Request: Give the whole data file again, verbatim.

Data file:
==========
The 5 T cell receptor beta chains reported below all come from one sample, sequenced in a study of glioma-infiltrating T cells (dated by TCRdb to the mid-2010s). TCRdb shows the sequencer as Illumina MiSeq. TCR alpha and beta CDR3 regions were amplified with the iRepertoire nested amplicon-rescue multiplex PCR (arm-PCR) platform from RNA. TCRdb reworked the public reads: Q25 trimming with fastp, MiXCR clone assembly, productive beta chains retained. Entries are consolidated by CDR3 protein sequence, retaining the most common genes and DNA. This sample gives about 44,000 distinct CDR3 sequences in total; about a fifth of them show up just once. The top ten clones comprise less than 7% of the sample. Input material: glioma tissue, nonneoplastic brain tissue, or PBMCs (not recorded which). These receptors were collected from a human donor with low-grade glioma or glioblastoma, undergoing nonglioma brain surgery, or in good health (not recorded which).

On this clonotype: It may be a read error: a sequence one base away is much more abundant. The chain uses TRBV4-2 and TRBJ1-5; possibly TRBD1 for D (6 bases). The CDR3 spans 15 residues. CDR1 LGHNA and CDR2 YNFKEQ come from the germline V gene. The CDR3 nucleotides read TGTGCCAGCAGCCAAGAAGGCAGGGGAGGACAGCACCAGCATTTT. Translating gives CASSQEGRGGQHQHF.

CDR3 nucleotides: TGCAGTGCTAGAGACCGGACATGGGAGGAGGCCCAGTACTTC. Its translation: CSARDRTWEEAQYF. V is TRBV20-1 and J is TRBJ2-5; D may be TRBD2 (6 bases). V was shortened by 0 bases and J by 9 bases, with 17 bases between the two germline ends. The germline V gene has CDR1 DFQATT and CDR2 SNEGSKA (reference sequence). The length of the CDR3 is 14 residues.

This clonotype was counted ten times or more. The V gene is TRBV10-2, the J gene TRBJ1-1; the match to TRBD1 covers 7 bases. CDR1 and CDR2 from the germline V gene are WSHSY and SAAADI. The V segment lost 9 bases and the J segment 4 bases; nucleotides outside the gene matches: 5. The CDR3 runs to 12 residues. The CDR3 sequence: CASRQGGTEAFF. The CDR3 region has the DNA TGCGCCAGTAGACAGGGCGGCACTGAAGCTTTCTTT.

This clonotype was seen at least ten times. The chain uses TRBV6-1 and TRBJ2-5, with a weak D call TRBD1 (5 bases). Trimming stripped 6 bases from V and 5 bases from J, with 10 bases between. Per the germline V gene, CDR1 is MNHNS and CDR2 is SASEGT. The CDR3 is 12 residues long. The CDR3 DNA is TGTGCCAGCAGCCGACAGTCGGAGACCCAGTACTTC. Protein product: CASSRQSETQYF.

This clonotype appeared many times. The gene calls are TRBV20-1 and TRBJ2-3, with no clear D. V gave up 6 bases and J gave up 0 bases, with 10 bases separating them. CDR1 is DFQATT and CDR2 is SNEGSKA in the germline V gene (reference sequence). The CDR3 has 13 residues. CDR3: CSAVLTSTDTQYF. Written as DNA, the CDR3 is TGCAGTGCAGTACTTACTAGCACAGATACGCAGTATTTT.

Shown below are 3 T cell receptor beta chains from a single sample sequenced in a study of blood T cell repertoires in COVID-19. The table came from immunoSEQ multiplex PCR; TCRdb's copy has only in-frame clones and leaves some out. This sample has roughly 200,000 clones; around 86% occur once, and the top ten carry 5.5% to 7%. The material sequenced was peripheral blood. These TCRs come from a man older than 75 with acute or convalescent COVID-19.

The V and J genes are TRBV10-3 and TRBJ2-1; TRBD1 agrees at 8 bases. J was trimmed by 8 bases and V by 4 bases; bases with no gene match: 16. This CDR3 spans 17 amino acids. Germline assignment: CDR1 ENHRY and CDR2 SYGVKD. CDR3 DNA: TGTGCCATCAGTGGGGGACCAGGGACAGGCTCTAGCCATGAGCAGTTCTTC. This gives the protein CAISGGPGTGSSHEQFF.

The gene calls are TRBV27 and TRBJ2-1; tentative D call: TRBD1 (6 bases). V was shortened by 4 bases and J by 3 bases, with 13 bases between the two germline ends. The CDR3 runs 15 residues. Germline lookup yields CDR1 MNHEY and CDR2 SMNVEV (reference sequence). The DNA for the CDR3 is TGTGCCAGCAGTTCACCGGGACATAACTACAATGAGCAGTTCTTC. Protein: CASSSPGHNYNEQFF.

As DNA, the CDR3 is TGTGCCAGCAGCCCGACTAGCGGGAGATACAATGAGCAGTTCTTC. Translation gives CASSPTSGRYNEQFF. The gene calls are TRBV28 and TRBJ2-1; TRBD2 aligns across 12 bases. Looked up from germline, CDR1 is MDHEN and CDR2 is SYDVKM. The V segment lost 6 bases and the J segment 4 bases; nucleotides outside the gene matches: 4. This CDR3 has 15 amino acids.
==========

The 5 T cell receptor beta chains reported below all come from one sample, sequenced in a study of glioma-infiltrating T cells (dated by TCRdb to the mid-2010s). TCRdb shows the sequencer as Illumina MiSeq. TCR alpha and beta CDR3 regions were amplified with the iRepertoire nested amplicon-rescue multiplex PCR (arm-PCR) platform from RNA. TCRdb reworked the public reads: Q25 trimming with fastp, MiXCR clone assembly, productive beta chains retained. Entries are consolidated by CDR3 protein sequence, retaining the most common genes and DNA. This sample gives about 44,000 distinct CDR3 sequences in total; about a fifth of them show up just once. The top ten clones comprise less than 7% of the sample. Input material: glioma tissue, nonneoplastic brain tissue, or PBMCs (not recorded which). These receptors were collected from a human donor with low-grade glioma or glioblastoma, undergoing nonglioma brain surgery, or in good health (not recorded which).

On this clonotype: It may be a read error: a sequence one base away is much more abundant. The chain uses TRBV4-2 and TRBJ1-5; possibly TRBD1 for D (6 bases). The CDR3 spans 15 residues. CDR1 LGHNA and CDR2 YNFKEQ come from the germline V gene. The CDR3 nucleotides read TGTGCCAGCAGCCAAGAAGGCAGGGGAGGACAGCACCAGCATTTT. Translating gives CASSQEGRGGQHQHF.

CDR3 nucleotides: TGCAGTGCTAGAGACCGGACATGGGAGGAGGCCCAGTACTTC. Its translation: CSARDRTWEEAQYF. V is TRBV20-1 and J is TRBJ2-5; D may be TRBD2 (6 bases). V was shortened by 0 bases and J by 9 bases, with 17 bases between the two germline ends. The germline V gene has CDR1 DFQATT and CDR2 SNEGSKA (reference sequence). The length of the CDR3 is 14 residues.

This clonotype was counted ten times or more. The V gene is TRBV10-2, the J gene TRBJ1-1; the match to TRBD1 covers 7 bases. CDR1 and CDR2 from the germline V gene are WSHSY and SAAADI. The V segment lost 9 bases and the J segment 4 bases; nucleotides outside the gene matches: 5. The CDR3 runs to 12 residues. The CDR3 sequence: CASRQGGTEAFF. The CDR3 region has the DNA TGCGCCAGTAGACAGGGCGGCACTGAAGCTTTCTTT.

This clonotype was seen at least ten times. The chain uses TRBV6-1 and TRBJ2-5, with a weak D call TRBD1 (5 bases). Trimming stripped 6 bases from V and 5 bases from J, with 10 bases between. Per the germline V gene, CDR1 is MNHNS and CDR2 is SASEGT. The CDR3 is 12 residues long. The CDR3 DNA is TGTGCCAGCAGCCGACAGTCGGAGACCCAGTACTTC. Protein product: CASSRQSETQYF.

This clonotype appeared many times. The gene calls are TRBV20-1 and TRBJ2-3, with no clear D. V gave up 6 bases and J gave up 0 bases, with 10 bases separating them. CDR1 is DFQATT and CDR2 is SNEGSKA in the germline V gene (reference sequence). The CDR3 has 13 residues. CDR3: CSAVLTSTDTQYF. Written as DNA, the CDR3 is TGCAGTGCAGTACTTACTAGCACAGATACGCAGTATTTT.

Shown below are 3 T cell receptor beta chains from a single sample sequenced in a study of blood T cell repertoires in COVID-19. The table came from immunoSEQ multiplex PCR; TCRdb's copy has only in-frame clones and leaves some out. This sample has roughly 200,000 clones; around 86% occur once, and the top ten carry 5.5% to 7%. The material sequenced was peripheral blood. These TCRs come from a man older than 75 with acute or convalescent COVID-19.

The V and J genes are TRBV10-3 and TRBJ2-1; TRBD1 agrees at 8 bases. J was trimmed by 8 bases and V by 4 bases; bases with no gene match: 16. This CDR3 spans 17 amino acids. Germline assignment: CDR1 ENHRY and CDR2 SYGVKD. CDR3 DNA: TGTGCCATCAGTGGGGGACCAGGGACAGGCTCTAGCCATGAGCAGTTCTTC. This gives the protein CAISGGPGTGSSHEQFF.

The gene calls are TRBV27 and TRBJ2-1; tentative D call: TRBD1 (6 bases). V was shortened by 4 bases and J by 3 bases, with 13 bases between the two germline ends. The CDR3 runs 15 residues. Germline lookup yields CDR1 MNHEY and CDR2 SMNVEV (reference sequence). The DNA for the CDR3 is TGTGCCAGCAGTTCACCGGGACATAACTACAATGAGCAGTTCTTC. Protein: CASSSPGHNYNEQFF.

As DNA, the CDR3 is TGTGCCAGCAGCCCGACTAGCGGGAGATACAATGAGCAGTTCTTC. Translation gives CASSPTSGRYNEQFF. The gene calls are TRBV28 and TRBJ2-1; TRBD2 aligns across 12 bases. Looked up from germline, CDR1 is MDHEN and CDR2 is SYDVKM. The V segment lost 6 bases and the J segment 4 bases; nucleotides outside the gene matches: 4. This CDR3 has 15 amino acids.